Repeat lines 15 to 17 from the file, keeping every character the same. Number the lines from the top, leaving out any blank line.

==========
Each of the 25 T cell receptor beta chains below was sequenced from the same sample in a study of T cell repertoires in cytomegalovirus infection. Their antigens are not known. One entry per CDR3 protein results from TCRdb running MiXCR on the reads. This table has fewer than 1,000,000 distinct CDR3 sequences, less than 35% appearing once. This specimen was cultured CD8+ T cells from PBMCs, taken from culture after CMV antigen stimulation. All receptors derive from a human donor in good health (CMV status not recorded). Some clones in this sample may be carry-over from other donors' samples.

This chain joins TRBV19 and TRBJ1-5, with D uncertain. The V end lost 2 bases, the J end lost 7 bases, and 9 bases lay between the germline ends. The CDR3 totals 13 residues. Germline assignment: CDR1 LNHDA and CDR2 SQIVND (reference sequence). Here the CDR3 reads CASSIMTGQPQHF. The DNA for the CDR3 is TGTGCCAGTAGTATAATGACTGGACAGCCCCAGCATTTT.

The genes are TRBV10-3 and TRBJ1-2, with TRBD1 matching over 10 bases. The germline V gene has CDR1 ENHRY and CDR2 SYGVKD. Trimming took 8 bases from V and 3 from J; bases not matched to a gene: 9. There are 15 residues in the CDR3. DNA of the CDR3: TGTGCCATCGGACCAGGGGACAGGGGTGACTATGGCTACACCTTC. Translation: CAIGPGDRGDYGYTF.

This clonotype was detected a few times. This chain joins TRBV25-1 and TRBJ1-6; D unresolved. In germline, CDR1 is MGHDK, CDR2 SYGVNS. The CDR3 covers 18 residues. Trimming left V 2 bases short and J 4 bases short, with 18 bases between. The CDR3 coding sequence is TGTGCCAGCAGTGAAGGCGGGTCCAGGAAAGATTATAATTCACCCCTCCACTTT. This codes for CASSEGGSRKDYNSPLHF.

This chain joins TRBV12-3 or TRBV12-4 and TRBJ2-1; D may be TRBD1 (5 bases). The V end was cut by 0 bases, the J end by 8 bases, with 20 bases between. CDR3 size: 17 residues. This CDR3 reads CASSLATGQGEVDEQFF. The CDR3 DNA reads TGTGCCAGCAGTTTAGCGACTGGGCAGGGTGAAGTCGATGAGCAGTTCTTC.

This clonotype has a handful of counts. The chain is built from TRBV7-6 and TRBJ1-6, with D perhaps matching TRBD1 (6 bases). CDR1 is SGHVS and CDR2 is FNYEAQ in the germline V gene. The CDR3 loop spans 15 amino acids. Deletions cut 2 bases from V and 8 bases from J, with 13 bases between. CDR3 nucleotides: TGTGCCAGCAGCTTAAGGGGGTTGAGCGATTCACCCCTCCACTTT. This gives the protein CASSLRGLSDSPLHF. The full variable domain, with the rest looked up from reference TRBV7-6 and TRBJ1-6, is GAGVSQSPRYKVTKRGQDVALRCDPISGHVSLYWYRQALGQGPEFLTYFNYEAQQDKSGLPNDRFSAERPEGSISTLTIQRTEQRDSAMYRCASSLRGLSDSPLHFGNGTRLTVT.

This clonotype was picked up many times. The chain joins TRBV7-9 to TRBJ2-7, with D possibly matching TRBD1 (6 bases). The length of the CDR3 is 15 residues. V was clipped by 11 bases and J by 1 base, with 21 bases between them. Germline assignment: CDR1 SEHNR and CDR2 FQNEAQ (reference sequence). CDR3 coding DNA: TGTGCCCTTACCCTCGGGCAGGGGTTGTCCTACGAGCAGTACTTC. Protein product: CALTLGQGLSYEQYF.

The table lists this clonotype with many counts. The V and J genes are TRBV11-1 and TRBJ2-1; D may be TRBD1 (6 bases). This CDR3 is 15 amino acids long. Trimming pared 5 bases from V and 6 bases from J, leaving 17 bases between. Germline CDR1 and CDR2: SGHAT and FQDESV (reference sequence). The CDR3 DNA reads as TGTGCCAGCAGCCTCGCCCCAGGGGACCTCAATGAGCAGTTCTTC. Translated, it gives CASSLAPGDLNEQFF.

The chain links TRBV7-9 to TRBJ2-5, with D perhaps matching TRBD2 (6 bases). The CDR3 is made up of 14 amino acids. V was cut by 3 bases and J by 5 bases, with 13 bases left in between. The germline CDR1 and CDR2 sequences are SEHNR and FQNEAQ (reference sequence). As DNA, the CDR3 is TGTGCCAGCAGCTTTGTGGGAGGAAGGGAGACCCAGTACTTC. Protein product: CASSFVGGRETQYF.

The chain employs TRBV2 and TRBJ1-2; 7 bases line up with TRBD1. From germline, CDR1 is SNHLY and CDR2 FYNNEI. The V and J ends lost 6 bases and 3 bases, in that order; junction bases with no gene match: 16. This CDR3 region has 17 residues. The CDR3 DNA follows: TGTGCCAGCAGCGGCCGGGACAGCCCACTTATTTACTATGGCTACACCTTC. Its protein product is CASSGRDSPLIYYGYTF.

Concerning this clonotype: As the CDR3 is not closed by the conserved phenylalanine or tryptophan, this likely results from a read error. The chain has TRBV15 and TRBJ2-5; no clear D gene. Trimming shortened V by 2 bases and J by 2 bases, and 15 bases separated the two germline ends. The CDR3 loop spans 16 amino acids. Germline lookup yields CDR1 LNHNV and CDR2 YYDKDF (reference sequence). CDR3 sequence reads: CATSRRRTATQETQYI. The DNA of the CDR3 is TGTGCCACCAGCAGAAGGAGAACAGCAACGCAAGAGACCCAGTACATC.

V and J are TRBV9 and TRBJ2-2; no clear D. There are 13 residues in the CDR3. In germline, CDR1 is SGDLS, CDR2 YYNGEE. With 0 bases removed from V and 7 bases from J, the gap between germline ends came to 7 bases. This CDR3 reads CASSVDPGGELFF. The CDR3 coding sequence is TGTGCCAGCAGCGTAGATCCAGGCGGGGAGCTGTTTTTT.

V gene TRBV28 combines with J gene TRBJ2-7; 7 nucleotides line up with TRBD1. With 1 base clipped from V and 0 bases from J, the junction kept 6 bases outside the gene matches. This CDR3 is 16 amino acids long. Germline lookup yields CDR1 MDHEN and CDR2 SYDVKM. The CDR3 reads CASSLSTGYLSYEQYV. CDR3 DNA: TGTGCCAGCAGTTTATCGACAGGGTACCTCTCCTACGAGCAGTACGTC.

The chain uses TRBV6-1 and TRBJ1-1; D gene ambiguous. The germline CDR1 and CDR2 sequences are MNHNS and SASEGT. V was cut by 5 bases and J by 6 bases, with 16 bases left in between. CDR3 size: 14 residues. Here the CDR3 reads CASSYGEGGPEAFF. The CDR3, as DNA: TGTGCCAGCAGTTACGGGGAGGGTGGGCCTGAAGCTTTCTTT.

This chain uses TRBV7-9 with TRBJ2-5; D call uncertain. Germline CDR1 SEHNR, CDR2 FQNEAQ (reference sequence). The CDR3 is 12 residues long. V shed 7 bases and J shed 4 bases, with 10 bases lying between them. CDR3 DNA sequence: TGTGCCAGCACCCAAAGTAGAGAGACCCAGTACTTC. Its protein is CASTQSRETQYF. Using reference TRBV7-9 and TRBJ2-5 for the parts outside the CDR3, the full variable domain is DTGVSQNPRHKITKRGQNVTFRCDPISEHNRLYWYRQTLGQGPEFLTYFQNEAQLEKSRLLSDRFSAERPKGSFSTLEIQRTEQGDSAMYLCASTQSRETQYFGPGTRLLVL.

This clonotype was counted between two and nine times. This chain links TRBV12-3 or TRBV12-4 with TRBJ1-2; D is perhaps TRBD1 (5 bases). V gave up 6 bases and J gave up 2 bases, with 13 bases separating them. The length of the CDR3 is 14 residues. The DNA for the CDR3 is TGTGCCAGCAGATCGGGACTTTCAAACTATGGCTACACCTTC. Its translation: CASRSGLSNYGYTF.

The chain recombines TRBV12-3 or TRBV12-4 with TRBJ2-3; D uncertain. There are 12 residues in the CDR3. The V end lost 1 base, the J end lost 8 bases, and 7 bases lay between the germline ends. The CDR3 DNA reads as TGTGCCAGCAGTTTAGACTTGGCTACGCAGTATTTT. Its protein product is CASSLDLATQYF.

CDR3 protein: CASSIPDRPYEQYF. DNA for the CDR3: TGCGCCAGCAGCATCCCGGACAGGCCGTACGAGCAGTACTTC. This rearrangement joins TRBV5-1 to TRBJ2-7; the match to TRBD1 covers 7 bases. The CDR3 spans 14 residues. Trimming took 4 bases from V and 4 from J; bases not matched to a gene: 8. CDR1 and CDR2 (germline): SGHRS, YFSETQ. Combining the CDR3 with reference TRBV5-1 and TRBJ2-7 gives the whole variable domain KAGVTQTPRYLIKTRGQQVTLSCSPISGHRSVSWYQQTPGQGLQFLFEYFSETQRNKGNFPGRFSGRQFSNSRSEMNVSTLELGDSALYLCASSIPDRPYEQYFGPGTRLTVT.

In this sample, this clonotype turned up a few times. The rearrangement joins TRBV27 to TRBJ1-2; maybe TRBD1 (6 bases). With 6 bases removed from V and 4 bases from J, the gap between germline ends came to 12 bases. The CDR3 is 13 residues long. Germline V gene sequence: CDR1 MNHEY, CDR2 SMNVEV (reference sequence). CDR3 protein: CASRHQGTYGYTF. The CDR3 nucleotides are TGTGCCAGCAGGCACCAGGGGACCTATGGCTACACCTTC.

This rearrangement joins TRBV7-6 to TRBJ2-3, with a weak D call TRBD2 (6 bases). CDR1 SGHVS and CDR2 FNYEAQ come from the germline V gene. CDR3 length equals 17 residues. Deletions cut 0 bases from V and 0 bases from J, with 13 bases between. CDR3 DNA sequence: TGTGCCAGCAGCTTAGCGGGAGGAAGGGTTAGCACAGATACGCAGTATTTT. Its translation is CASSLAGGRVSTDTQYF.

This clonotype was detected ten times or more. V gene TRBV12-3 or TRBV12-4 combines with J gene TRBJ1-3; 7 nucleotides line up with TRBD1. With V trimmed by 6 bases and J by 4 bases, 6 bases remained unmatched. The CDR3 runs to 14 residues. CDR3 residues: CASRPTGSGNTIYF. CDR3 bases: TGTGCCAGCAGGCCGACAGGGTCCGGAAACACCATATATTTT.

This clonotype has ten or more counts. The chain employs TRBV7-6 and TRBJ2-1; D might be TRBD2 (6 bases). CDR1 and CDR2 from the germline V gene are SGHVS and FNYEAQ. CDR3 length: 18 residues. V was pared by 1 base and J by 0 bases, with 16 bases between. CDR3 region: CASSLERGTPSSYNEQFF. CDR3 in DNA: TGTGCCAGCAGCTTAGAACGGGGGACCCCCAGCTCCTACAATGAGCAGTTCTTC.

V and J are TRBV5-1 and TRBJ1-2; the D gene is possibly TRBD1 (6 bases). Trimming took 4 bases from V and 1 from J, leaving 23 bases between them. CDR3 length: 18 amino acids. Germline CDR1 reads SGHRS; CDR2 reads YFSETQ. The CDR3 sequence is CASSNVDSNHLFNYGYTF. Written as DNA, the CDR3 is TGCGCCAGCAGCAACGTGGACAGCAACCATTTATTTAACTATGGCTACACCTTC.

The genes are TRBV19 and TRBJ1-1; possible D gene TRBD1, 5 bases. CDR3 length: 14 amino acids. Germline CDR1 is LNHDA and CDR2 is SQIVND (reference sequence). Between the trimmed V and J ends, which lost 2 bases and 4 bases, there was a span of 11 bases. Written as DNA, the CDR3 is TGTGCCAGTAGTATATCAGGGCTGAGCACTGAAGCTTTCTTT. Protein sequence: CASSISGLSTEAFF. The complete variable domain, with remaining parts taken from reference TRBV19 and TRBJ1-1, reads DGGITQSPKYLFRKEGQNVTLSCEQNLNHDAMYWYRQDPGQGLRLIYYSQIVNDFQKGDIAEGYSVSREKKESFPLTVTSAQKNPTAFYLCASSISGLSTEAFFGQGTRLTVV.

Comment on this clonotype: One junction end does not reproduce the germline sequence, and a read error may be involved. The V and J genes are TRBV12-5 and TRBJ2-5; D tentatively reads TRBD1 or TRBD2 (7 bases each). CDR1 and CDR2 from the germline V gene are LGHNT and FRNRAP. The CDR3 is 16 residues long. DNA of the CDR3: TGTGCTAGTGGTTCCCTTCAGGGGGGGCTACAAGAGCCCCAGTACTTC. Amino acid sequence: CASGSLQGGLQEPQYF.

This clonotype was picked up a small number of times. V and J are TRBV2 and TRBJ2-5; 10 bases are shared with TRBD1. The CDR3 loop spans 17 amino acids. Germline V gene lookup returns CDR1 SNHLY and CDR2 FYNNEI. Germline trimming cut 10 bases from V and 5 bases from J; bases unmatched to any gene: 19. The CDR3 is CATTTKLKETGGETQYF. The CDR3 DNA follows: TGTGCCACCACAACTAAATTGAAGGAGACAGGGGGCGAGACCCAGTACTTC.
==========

This chain uses TRBV7-9 with TRBJ2-5; D call uncertain. Germline CDR1 SEHNR, CDR2 FQNEAQ (reference sequence). The CDR3 is 12 residues long. V shed 7 bases and J shed 4 bases, with 10 bases lying between them. CDR3 DNA sequence: TGTGCCAGCACCCAAAGTAGAGAGACCCAGTACTTC. Its protein is CASTQSRETQYF. Using reference TRBV7-9 and TRBJ2-5 for the parts outside the CDR3, the full variable domain is DTGVSQNPRHKITKRGQNVTFRCDPISEHNRLYWYRQTLGQGPEFLTYFQNEAQLEKSRLLSDRFSAERPKGSFSTLEIQRTEQGDSAMYLCASTQSRETQYFGPGTRLLVL.

This clonotype was counted between two and nine times. This chain links TRBV12-3 or TRBV12-4 with TRBJ1-2; D is perhaps TRBD1 (5 bases). V gave up 6 bases and J gave up 2 bases, with 13 bases separating them. The length of the CDR3 is 14 residues. The DNA for the CDR3 is TGTGCCAGCAGATCGGGACTTTCAAACTATGGCTACACCTTC. Its translation: CASRSGLSNYGYTF.

The chain recombines TRBV12-3 or TRBV12-4 with TRBJ2-3; D uncertain. There are 12 residues in the CDR3. The V end lost 1 base, the J end lost 8 bases, and 7 bases lay between the germline ends. The CDR3 DNA reads as TGTGCCAGCAGTTTAGACTTGGCTACGCAGTATTTT. Its protein product is CASSLDLATQYF.